Tomcat and Log4J

Published: 19 Jan 2008

After battling with several different configurations when it comes to logging and Tomcat 5.5.x, I decided to put together this guide for a simplistic approach. This assumes that you would like to use Log4J for both Tomcat's internal logging as well as your deployed web application's logging needs.

For the impatient, here are the steps:

  1. Place a log4j.properties file which uses the RollingFileAppender in common/classes.
  2. Add your log4j.jar to the common/lib directory.
  3. Add commons-logging.jar (1.0.4 or later) and log4j.jar to your application's WEB-INF/lib directory.
  4. Add a log4j.properties OR log4j.xml file to your application's WEB-INF/classes directory.

As outlined in the Tomcat 5.5 documentation, Logging in Tomcat, add a log4j.properties file to your common/classes directory:

log4j.rootLogger=INFO, R
log4j.appender.R=org.apache.log4j.RollingFileAppender
log4j.appender.R.File=$\{catalina.home\}/logs/tomcat.log
log4j.appender.R.MaxFileSize=10MB
log4j.appender.R.MaxBackupIndex=10
log4j.appender.R.layout=org.apache.log4j.PatternLayout
log4j.appender.R.layout.ConversionPattern=%d{MM/dd HH:mm:ss} %-5p %30.30c %x - %m\n

The above configuration is a bit different than the sample given in the Tomcat docs. I've changed the log4j.rootLogger to use the INFO logging level instead of DEBUG. I also changed the layout.ConversionPattern to match what I usually use in my application logging. It's minimal and just enough to let you know Tomcat is happy. If you run into problems during startup or you're debugging during development, you can jack the rootLogger level up to DEBUG.

You should find a tomcat.log file in the logs directory with a few lines like this after startup:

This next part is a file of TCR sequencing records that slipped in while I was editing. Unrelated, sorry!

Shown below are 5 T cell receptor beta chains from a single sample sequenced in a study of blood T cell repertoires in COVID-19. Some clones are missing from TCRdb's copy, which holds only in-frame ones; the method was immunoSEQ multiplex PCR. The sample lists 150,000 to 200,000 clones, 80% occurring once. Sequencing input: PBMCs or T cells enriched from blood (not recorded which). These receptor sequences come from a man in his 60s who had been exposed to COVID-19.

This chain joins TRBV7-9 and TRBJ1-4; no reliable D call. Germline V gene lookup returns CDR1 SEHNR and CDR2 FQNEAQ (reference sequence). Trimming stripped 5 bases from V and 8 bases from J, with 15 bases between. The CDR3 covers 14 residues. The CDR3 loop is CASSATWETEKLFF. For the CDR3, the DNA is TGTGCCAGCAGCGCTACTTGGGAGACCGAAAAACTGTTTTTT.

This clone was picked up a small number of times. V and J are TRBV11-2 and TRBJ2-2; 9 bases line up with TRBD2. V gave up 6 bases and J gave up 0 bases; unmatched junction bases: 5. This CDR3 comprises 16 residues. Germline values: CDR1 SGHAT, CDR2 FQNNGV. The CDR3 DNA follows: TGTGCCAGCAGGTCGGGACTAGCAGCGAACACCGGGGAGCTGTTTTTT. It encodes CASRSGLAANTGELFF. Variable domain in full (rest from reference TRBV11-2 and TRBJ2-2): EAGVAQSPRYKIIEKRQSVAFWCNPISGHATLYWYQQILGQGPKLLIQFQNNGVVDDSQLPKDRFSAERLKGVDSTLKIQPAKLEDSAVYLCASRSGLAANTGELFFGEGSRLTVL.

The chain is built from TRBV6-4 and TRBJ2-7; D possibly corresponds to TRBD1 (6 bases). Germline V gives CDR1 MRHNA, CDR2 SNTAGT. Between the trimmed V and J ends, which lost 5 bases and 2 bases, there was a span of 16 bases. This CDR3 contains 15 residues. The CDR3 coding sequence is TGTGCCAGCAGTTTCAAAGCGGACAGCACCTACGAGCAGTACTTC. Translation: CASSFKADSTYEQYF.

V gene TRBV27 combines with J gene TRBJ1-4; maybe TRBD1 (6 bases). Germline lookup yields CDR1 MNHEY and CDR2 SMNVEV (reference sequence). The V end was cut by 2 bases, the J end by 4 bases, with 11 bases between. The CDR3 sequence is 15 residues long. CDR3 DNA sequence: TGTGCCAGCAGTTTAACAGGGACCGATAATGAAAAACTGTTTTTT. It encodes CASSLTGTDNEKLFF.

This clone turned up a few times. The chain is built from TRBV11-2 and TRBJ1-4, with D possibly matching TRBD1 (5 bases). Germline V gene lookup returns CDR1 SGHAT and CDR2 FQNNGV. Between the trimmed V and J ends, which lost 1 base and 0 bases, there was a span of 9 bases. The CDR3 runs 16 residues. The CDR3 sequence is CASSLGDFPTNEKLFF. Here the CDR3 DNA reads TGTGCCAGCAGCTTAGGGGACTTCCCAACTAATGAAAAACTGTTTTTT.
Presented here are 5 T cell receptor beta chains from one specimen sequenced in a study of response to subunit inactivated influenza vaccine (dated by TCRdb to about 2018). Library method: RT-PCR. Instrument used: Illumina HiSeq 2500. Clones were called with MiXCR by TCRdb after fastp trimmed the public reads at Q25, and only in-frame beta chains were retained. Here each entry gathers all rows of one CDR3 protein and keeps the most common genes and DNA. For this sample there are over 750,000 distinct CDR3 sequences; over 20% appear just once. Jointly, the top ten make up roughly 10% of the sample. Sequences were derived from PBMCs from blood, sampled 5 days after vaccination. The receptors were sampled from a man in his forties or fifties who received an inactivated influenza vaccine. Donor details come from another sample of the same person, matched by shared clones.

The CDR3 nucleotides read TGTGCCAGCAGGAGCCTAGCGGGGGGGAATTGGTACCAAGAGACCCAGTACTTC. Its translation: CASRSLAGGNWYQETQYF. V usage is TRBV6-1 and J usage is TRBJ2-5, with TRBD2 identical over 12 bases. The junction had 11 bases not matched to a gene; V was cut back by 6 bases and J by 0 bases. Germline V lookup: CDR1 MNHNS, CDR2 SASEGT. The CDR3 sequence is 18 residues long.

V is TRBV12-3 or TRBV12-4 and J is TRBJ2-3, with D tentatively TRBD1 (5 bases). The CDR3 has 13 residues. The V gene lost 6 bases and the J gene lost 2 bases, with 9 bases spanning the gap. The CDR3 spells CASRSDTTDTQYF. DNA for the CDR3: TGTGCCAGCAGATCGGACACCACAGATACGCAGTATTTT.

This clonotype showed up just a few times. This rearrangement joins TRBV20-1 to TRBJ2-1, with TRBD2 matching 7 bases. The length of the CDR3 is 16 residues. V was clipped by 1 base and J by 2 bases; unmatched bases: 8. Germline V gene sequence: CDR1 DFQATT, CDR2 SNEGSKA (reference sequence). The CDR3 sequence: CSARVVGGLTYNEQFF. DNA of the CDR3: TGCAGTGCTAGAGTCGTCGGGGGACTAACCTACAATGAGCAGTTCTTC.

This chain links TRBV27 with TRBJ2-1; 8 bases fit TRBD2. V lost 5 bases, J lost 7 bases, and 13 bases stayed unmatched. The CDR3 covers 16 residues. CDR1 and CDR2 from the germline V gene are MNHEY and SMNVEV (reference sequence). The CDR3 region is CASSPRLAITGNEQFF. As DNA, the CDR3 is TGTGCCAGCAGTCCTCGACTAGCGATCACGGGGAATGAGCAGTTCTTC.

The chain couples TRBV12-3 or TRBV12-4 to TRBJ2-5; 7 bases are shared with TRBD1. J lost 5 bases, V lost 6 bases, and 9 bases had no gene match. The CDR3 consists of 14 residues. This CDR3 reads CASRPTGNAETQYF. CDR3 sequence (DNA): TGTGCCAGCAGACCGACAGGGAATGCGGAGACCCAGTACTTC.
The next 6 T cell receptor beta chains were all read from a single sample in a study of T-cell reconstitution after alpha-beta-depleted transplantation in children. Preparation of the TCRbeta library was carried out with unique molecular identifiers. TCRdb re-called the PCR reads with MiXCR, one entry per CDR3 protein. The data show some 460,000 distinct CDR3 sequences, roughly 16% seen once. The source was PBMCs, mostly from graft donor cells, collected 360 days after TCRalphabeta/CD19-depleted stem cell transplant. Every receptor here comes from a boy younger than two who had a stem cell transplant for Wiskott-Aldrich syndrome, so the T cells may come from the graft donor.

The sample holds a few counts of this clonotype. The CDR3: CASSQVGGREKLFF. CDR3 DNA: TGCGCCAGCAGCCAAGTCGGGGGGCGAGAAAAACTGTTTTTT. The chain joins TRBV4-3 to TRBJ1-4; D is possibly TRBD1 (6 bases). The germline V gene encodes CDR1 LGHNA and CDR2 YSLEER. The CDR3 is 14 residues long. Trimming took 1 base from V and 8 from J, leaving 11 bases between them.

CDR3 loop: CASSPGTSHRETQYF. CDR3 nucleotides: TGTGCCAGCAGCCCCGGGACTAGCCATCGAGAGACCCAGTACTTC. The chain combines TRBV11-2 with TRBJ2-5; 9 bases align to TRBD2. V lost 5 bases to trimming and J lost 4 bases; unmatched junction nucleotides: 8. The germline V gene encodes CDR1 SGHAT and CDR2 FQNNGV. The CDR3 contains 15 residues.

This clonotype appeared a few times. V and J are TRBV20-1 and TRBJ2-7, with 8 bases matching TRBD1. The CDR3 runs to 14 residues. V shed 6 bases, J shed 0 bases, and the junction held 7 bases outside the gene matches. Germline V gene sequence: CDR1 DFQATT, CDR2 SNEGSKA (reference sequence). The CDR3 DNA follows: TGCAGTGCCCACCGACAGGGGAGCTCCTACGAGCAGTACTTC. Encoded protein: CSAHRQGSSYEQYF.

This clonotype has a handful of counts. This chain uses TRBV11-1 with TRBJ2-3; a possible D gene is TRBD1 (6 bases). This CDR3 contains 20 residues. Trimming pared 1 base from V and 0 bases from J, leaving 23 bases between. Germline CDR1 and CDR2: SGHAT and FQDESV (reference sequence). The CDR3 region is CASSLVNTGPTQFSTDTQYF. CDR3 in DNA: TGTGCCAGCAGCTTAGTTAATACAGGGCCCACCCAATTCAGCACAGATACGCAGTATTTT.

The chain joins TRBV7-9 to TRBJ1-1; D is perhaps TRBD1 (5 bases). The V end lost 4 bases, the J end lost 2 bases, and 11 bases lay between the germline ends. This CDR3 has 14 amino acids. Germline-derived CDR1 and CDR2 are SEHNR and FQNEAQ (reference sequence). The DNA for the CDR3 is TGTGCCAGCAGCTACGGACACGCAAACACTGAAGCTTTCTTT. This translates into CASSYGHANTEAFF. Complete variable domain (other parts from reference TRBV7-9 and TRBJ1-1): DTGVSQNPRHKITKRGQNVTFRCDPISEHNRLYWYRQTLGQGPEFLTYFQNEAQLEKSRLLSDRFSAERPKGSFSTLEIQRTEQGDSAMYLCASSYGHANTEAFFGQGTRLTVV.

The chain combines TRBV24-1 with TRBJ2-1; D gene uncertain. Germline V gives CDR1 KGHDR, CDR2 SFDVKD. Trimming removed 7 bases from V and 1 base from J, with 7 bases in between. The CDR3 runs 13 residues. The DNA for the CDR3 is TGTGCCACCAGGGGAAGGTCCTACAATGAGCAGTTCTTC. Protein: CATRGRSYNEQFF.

01/19 11:41:26 INFO  yote.http11.Http11BaseProtocol  - Initializing Coyote HTTP/1.1 on http-8080
01/19 11:41:26 INFO  ache.catalina.startup.Catalina  - Initialization processed in 637 ms
01/19 11:41:26 INFO  .catalina.core.StandardService  - Starting service Catalina
01/19 11:41:26 INFO  e.catalina.core.StandardEngine  - Starting Servlet Engine: Apache Tomcat/5.5.23
01/19 11:41:27 INFO  che.catalina.core.StandardHost  - XML validation disabled
01/19 11:41:29 INFO  yote.http11.Http11BaseProtocol  - Starting Coyote HTTP/1.1 on http-8080
01/19 11:41:29 INFO  ache.catalina.startup.Catalina  - Server startup in 2288 ms

If you forget to place a log4j.properties file in your common/classes directory you will get this on startup:

log4j:WARN No appenders could be found for logger (org.apache.catalina.startup.Embedded).
log4j:WARN Please initialize the log4j system properly.

For my application's log4j configuration file, I choose XML just as a personal preference. So a typical configuration is something like this:

<?xml version="1.0" encoding="UTF-8" ?>
<!DOCTYPE log4j:configuration SYSTEM "log4j.dtd">
<log4j:configuration>
  <appender name="ConsoleAppender" class="org.apache.log4j.ConsoleAppender">
    <layout class="org.apache.log4j.PatternLayout">
      <param name="ConversionPattern" value="%d{MM/dd HH:mm:ss} %-5p %30.30c %x - %m\n"/>
    </layout>
  </appender>
  <appender name="FileAppender" class="org.apache.log4j.RollingFileAppender">
    <param name="File" value="../logs/builder-log4j.log"/>
    <param name="MaxFileSize" value="10MB"/>
    <layout class="org.apache.log4j.PatternLayout">
      <param name="ConversionPattern" value="%d{MM/dd HH:mm:ss} %-5p %30.30c %x - %m\n"/>
    </layout>
  </appender>
  <logger name="com.digitalsanctum.builder.web" additivity="false">
    <level value="debug"/>
    <appender-ref ref="ConsoleAppender"/>
  </logger>
  <root>
    <level value="info"/>
    <appender-ref ref="ConsoleAppender"/>
    <appender-ref ref="FileAppender"/>
  </root>
</log4j:configuration>

That's pretty much it. I suggest spending time when your web application is closer to completion to find a good combination of appenders which gives you enough information to get a good feel of how your application is behaving. I also suggest using a conservative configuration (perhaps the WARN or ERROR level) for your production environment.


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